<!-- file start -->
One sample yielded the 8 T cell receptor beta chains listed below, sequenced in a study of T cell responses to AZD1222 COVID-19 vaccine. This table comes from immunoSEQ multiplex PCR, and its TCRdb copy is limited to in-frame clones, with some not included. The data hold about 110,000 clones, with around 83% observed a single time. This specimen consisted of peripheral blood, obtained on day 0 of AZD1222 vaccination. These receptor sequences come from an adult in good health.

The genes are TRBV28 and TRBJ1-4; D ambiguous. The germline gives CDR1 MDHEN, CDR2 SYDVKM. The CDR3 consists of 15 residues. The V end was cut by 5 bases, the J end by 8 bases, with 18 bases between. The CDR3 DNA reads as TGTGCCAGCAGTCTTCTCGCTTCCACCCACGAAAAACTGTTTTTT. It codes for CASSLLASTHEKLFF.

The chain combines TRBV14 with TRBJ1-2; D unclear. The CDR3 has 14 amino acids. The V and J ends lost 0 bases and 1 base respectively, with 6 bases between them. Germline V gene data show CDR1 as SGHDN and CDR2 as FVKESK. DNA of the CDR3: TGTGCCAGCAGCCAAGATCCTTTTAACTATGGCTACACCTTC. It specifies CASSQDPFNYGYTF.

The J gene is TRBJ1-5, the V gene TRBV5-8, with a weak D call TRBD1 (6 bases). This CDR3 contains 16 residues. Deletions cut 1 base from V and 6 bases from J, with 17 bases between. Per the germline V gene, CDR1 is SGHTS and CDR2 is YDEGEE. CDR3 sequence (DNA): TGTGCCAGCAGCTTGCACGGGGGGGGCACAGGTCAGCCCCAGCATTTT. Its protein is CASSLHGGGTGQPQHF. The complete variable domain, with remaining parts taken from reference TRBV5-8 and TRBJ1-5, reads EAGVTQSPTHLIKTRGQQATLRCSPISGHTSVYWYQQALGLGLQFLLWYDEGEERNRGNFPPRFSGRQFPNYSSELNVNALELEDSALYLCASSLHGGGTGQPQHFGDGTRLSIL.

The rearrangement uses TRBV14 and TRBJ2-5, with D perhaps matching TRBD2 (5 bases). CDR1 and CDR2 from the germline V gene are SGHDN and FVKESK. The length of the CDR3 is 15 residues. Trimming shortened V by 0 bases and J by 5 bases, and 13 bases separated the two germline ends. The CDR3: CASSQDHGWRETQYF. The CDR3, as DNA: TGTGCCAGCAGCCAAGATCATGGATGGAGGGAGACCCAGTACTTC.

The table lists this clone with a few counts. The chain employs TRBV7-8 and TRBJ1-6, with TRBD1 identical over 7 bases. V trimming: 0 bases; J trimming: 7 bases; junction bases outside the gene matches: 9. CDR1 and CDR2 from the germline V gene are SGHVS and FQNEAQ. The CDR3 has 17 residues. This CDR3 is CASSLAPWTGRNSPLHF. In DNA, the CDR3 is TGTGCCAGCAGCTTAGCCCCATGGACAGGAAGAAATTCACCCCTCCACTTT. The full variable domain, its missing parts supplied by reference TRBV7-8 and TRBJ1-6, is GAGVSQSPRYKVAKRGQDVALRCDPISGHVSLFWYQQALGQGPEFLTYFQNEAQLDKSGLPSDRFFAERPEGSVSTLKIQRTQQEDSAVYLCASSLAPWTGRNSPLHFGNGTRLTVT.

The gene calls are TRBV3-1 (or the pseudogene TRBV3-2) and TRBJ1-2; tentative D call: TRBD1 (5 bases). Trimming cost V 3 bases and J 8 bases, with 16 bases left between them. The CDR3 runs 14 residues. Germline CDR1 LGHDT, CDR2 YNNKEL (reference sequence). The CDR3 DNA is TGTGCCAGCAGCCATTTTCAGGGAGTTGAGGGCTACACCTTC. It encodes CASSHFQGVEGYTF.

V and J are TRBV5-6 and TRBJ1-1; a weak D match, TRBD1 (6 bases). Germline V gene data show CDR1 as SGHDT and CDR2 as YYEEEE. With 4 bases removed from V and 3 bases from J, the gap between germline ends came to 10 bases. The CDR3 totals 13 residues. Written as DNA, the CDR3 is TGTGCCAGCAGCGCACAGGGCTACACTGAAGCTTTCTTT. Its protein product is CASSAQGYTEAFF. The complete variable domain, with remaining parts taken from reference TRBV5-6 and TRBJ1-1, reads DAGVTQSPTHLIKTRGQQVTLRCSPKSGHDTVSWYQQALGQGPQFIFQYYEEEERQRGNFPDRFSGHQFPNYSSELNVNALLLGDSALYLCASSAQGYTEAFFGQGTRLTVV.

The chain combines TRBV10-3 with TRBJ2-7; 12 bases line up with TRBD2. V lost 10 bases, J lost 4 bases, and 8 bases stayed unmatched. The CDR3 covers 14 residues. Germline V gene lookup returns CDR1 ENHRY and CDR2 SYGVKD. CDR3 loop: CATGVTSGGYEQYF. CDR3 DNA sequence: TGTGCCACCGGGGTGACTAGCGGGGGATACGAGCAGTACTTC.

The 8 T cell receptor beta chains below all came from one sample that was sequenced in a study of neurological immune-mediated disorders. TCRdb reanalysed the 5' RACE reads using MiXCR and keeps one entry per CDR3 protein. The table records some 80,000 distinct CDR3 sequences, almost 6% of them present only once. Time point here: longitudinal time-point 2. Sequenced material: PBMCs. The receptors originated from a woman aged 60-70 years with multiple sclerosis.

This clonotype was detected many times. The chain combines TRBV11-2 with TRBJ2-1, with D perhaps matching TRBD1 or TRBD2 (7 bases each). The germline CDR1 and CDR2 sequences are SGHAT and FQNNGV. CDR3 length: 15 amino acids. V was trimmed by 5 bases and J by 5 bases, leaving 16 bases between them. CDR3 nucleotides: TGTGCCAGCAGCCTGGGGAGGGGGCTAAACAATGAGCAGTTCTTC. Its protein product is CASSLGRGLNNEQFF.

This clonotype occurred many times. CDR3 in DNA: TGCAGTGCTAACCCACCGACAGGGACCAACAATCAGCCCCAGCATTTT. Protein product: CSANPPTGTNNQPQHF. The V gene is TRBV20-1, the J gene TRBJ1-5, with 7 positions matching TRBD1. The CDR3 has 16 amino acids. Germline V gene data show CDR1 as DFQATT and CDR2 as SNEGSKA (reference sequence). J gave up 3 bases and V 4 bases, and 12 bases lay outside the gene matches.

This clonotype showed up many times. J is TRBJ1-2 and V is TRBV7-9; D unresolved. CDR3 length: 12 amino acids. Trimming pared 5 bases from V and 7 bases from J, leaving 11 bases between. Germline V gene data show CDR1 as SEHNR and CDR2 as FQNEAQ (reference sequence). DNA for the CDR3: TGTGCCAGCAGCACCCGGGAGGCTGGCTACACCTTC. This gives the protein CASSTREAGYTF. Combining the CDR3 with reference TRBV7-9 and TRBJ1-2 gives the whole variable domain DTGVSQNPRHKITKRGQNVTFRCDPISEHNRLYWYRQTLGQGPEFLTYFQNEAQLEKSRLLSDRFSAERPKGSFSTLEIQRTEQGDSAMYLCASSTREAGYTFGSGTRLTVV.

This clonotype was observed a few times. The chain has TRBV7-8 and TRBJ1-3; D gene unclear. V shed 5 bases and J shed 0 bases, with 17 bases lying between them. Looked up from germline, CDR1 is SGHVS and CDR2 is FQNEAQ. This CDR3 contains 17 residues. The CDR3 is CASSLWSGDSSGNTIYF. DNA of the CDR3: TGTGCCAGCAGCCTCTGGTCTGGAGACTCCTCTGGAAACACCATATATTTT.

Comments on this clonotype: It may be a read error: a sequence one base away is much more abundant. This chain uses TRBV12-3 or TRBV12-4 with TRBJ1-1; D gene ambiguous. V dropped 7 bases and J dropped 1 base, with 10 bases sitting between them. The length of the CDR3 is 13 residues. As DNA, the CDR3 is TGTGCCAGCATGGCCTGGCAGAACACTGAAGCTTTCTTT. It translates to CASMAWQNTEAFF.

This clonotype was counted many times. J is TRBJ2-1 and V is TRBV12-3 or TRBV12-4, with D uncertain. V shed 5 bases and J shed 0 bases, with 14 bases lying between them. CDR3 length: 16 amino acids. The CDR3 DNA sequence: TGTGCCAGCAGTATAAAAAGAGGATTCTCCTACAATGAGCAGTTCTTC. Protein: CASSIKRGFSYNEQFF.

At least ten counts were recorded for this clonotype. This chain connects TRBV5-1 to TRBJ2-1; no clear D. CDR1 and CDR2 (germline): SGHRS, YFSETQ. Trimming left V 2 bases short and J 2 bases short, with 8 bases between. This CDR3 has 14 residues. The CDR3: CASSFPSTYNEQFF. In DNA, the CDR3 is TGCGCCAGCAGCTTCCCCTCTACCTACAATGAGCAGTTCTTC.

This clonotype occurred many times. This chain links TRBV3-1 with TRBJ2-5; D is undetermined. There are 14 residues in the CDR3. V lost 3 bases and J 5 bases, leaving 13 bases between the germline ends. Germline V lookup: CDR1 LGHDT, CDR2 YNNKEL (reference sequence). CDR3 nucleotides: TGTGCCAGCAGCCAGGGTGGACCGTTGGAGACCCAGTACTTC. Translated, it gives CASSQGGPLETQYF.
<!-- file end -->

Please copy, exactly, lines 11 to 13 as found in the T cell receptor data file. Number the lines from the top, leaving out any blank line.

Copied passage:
This clonotype was detected many times. The chain combines TRBV11-2 with TRBJ2-1, with D perhaps matching TRBD1 or TRBD2 (7 bases each). The germline CDR1 and CDR2 sequences are SGHAT and FQNNGV. CDR3 length: 15 amino acids. V was trimmed by 5 bases and J by 5 bases, leaving 16 bases between them. CDR3 nucleotides: TGTGCCAGCAGCCTGGGGAGGGGGCTAAACAATGAGCAGTTCTTC. Its protein product is CASSLGRGLNNEQFF.

This clonotype occurred many times. CDR3 in DNA: TGCAGTGCTAACCCACCGACAGGGACCAACAATCAGCCCCAGCATTTT. Protein product: CSANPPTGTNNQPQHF. The V gene is TRBV20-1, the J gene TRBJ1-5, with 7 positions matching TRBD1. The CDR3 has 16 amino acids. Germline V gene data show CDR1 as DFQATT and CDR2 as SNEGSKA (reference sequence). J gave up 3 bases and V 4 bases, and 12 bases lay outside the gene matches.

This clonotype showed up many times. J is TRBJ1-2 and V is TRBV7-9; D unresolved. CDR3 length: 12 amino acids. Trimming pared 5 bases from V and 7 bases from J, leaving 11 bases between. Germline V gene data show CDR1 as SEHNR and CDR2 as FQNEAQ (reference sequence). DNA for the CDR3: TGTGCCAGCAGCACCCGGGAGGCTGGCTACACCTTC. This gives the protein CASSTREAGYTF. Combining the CDR3 with reference TRBV7-9 and TRBJ1-2 gives the whole variable domain DTGVSQNPRHKITKRGQNVTFRCDPISEHNRLYWYRQTLGQGPEFLTYFQNEAQLEKSRLLSDRFSAERPKGSFSTLEIQRTEQGDSAMYLCASSTREAGYTFGSGTRLTVV.